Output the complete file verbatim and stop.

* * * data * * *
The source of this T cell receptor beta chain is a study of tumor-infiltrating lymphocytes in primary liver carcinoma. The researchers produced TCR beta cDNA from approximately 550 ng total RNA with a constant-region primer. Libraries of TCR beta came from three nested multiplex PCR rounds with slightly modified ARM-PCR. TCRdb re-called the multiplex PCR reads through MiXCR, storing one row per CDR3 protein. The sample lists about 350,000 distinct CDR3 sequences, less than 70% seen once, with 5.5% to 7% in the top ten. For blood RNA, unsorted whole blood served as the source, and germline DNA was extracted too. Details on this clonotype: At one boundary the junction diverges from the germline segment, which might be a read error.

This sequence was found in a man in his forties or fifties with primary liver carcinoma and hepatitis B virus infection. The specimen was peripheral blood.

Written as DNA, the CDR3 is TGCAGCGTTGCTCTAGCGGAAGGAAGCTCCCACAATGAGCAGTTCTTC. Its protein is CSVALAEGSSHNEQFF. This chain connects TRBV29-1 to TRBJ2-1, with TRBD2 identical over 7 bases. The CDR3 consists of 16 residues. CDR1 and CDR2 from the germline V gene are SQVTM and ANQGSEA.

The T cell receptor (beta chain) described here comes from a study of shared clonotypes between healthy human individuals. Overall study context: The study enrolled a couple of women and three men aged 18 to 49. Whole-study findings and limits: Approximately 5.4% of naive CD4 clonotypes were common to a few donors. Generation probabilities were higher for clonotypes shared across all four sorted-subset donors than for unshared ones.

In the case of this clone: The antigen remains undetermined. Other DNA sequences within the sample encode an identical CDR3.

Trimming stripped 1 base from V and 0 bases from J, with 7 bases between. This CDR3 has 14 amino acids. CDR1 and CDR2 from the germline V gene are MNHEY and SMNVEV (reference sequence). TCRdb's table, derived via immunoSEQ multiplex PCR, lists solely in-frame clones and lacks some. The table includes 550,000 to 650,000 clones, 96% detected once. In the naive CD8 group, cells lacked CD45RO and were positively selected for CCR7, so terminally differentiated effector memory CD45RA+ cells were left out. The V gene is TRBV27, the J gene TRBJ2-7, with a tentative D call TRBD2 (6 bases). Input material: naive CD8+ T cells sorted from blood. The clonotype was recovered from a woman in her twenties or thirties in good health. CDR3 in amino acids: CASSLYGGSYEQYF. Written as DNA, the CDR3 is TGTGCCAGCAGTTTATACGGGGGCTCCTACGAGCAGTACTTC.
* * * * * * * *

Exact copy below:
The source of this T cell receptor beta chain is a study of tumor-infiltrating lymphocytes in primary liver carcinoma. The researchers produced TCR beta cDNA from approximately 550 ng total RNA with a constant-region primer. Libraries of TCR beta came from three nested multiplex PCR rounds with slightly modified ARM-PCR. TCRdb re-called the multiplex PCR reads through MiXCR, storing one row per CDR3 protein. The sample lists about 350,000 distinct CDR3 sequences, less than 70% seen once, with 5.5% to 7% in the top ten. For blood RNA, unsorted whole blood served as the source, and germline DNA was extracted too. Details on this clonotype: At one boundary the junction diverges from the germline segment, which might be a read error.

This sequence was found in a man in his forties or fifties with primary liver carcinoma and hepatitis B virus infection. The specimen was peripheral blood.

Written as DNA, the CDR3 is TGCAGCGTTGCTCTAGCGGAAGGAAGCTCCCACAATGAGCAGTTCTTC. Its protein is CSVALAEGSSHNEQFF. This chain connects TRBV29-1 to TRBJ2-1, with TRBD2 identical over 7 bases. The CDR3 consists of 16 residues. CDR1 and CDR2 from the germline V gene are SQVTM and ANQGSEA.

The T cell receptor (beta chain) described here comes from a study of shared clonotypes between healthy human individuals. Overall study context: The study enrolled a couple of women and three men aged 18 to 49. Whole-study findings and limits: Approximately 5.4% of naive CD4 clonotypes were common to a few donors. Generation probabilities were higher for clonotypes shared across all four sorted-subset donors than for unshared ones.

In the case of this clone: The antigen remains undetermined. Other DNA sequences within the sample encode an identical CDR3.

Trimming stripped 1 base from V and 0 bases from J, with 7 bases between. This CDR3 has 14 amino acids. CDR1 and CDR2 from the germline V gene are MNHEY and SMNVEV (reference sequence). TCRdb's table, derived via immunoSEQ multiplex PCR, lists solely in-frame clones and lacks some. The table includes 550,000 to 650,000 clones, 96% detected once. In the naive CD8 group, cells lacked CD45RO and were positively selected for CCR7, so terminally differentiated effector memory CD45RA+ cells were left out. The V gene is TRBV27, the J gene TRBJ2-7, with a tentative D call TRBD2 (6 bases). Input material: naive CD8+ T cells sorted from blood. The clonotype was recovered from a woman in her twenties or thirties in good health. CDR3 in amino acids: CASSLYGGSYEQYF. Written as DNA, the CDR3 is TGTGCCAGCAGTTTATACGGGGGCTCCTACGAGCAGTACTTC.